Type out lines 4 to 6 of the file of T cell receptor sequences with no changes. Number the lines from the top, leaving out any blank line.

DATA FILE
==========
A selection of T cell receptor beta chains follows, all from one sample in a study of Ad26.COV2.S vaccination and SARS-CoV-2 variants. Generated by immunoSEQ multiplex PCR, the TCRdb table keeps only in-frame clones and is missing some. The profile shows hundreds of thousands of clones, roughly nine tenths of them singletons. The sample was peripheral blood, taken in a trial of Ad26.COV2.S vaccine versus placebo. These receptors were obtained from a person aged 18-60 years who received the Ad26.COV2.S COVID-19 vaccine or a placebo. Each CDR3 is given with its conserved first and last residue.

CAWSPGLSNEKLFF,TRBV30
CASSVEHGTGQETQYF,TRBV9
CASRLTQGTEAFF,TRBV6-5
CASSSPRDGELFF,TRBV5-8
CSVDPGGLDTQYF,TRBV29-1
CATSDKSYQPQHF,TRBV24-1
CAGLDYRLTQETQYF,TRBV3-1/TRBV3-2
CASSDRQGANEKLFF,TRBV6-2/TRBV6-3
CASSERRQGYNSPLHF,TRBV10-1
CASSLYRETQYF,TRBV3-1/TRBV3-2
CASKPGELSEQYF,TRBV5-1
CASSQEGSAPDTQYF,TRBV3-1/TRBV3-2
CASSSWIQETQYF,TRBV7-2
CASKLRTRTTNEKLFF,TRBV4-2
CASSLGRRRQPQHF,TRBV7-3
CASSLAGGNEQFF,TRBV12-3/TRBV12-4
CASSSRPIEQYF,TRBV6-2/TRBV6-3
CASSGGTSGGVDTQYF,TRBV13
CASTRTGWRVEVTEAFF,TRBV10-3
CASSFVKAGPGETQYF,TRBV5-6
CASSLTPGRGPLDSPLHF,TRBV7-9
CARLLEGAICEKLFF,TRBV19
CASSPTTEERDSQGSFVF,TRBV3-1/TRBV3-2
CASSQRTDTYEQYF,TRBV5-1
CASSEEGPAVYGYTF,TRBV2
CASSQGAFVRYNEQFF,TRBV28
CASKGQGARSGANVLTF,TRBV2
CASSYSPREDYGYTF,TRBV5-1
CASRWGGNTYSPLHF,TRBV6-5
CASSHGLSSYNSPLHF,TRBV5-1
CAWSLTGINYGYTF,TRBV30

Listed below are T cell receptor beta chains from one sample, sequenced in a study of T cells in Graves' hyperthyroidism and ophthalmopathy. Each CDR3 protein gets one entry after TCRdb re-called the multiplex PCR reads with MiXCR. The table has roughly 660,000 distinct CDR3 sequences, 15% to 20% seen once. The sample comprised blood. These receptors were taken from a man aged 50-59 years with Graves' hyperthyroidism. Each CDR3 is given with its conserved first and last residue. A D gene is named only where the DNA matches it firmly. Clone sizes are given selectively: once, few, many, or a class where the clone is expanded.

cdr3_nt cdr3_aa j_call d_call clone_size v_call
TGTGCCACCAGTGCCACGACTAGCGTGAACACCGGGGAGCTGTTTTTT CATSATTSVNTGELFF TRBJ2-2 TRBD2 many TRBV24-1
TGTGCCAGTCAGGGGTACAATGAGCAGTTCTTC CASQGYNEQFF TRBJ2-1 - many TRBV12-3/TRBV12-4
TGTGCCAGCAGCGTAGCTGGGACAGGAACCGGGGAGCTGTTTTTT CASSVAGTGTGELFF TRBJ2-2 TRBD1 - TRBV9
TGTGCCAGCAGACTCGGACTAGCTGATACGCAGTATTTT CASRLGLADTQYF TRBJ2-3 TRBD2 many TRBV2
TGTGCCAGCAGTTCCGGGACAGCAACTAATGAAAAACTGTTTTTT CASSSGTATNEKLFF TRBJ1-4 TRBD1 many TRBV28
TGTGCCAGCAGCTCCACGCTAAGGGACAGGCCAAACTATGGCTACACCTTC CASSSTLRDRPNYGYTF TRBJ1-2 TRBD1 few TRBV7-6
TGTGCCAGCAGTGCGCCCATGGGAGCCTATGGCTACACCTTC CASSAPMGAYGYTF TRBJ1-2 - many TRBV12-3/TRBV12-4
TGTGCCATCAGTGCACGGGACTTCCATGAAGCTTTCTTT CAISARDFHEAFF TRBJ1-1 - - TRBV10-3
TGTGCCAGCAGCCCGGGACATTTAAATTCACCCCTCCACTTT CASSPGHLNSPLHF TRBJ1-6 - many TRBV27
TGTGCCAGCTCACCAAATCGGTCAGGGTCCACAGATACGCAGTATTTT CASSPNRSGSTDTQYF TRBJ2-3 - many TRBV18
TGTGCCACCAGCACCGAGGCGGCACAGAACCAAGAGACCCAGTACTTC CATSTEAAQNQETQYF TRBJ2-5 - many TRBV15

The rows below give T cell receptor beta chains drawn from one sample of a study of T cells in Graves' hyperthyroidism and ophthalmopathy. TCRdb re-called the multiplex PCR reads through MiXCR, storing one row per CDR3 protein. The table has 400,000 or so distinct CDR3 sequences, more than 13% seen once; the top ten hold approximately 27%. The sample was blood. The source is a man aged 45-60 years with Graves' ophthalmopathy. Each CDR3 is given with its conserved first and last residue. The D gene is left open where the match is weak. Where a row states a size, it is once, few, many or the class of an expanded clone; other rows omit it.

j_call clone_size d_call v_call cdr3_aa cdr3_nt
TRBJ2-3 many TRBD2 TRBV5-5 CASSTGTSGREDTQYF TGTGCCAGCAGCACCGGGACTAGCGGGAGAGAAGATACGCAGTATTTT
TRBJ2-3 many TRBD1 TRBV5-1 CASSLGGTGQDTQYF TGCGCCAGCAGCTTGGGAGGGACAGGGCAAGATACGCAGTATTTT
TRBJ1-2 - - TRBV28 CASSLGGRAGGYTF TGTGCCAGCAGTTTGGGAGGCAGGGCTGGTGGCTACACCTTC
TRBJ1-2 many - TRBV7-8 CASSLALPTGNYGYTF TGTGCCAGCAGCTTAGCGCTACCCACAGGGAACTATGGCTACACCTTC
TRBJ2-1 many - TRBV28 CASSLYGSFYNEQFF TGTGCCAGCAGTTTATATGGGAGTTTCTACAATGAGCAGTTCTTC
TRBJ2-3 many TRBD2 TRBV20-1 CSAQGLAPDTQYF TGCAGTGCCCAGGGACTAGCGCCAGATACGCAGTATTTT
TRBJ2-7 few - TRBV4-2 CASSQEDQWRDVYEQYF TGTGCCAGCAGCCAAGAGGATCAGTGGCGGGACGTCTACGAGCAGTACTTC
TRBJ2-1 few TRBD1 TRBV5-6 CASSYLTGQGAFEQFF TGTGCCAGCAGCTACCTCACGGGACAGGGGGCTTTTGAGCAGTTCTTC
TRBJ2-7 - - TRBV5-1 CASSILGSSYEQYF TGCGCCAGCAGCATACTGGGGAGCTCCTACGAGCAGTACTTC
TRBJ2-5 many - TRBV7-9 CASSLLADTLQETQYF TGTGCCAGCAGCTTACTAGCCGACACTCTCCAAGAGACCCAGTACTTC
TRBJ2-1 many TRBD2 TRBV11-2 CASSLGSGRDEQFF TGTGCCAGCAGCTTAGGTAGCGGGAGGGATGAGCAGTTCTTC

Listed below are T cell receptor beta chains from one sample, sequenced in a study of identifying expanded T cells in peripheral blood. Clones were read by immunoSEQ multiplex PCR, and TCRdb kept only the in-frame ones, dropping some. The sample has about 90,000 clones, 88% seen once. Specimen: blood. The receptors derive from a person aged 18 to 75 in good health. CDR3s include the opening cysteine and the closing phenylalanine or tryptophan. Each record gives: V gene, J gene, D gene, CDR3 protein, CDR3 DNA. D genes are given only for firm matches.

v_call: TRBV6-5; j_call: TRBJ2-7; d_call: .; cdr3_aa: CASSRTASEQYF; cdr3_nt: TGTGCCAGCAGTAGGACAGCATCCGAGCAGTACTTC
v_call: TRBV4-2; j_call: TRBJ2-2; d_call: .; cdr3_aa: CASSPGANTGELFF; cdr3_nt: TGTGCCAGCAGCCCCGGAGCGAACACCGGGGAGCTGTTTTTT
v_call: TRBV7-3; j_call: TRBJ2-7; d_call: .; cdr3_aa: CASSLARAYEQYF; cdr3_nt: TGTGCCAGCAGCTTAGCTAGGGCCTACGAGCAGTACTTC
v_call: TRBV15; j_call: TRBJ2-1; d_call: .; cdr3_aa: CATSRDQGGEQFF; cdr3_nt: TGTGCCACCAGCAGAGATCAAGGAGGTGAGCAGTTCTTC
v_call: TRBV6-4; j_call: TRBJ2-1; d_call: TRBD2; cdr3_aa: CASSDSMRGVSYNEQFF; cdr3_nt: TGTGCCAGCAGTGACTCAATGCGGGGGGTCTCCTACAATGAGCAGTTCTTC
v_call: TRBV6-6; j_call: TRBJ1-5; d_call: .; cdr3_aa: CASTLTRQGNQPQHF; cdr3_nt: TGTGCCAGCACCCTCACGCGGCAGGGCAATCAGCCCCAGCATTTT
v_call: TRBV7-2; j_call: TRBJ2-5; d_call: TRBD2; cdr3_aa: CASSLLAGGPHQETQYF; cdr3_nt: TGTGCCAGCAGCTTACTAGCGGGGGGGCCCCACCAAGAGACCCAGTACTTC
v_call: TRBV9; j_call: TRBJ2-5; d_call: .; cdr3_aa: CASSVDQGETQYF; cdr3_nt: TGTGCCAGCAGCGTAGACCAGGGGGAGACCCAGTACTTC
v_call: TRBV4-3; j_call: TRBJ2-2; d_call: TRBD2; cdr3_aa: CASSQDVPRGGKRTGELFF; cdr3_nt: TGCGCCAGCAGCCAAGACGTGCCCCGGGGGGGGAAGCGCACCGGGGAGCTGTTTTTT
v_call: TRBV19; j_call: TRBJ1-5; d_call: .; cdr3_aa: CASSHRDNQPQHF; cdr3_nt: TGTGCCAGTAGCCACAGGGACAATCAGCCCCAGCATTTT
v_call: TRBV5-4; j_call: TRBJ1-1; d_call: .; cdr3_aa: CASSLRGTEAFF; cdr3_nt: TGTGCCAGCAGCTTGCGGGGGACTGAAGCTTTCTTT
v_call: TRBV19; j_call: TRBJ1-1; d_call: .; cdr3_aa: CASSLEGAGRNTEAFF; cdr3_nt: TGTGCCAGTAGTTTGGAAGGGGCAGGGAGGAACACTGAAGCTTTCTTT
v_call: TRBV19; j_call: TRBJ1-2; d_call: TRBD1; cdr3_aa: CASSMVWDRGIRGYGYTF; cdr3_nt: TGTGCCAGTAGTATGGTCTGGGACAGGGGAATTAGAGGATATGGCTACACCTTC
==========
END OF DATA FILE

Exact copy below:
CASRLTQGTEAFF,TRBV6-5
CASSSPRDGELFF,TRBV5-8
CSVDPGGLDTQYF,TRBV29-1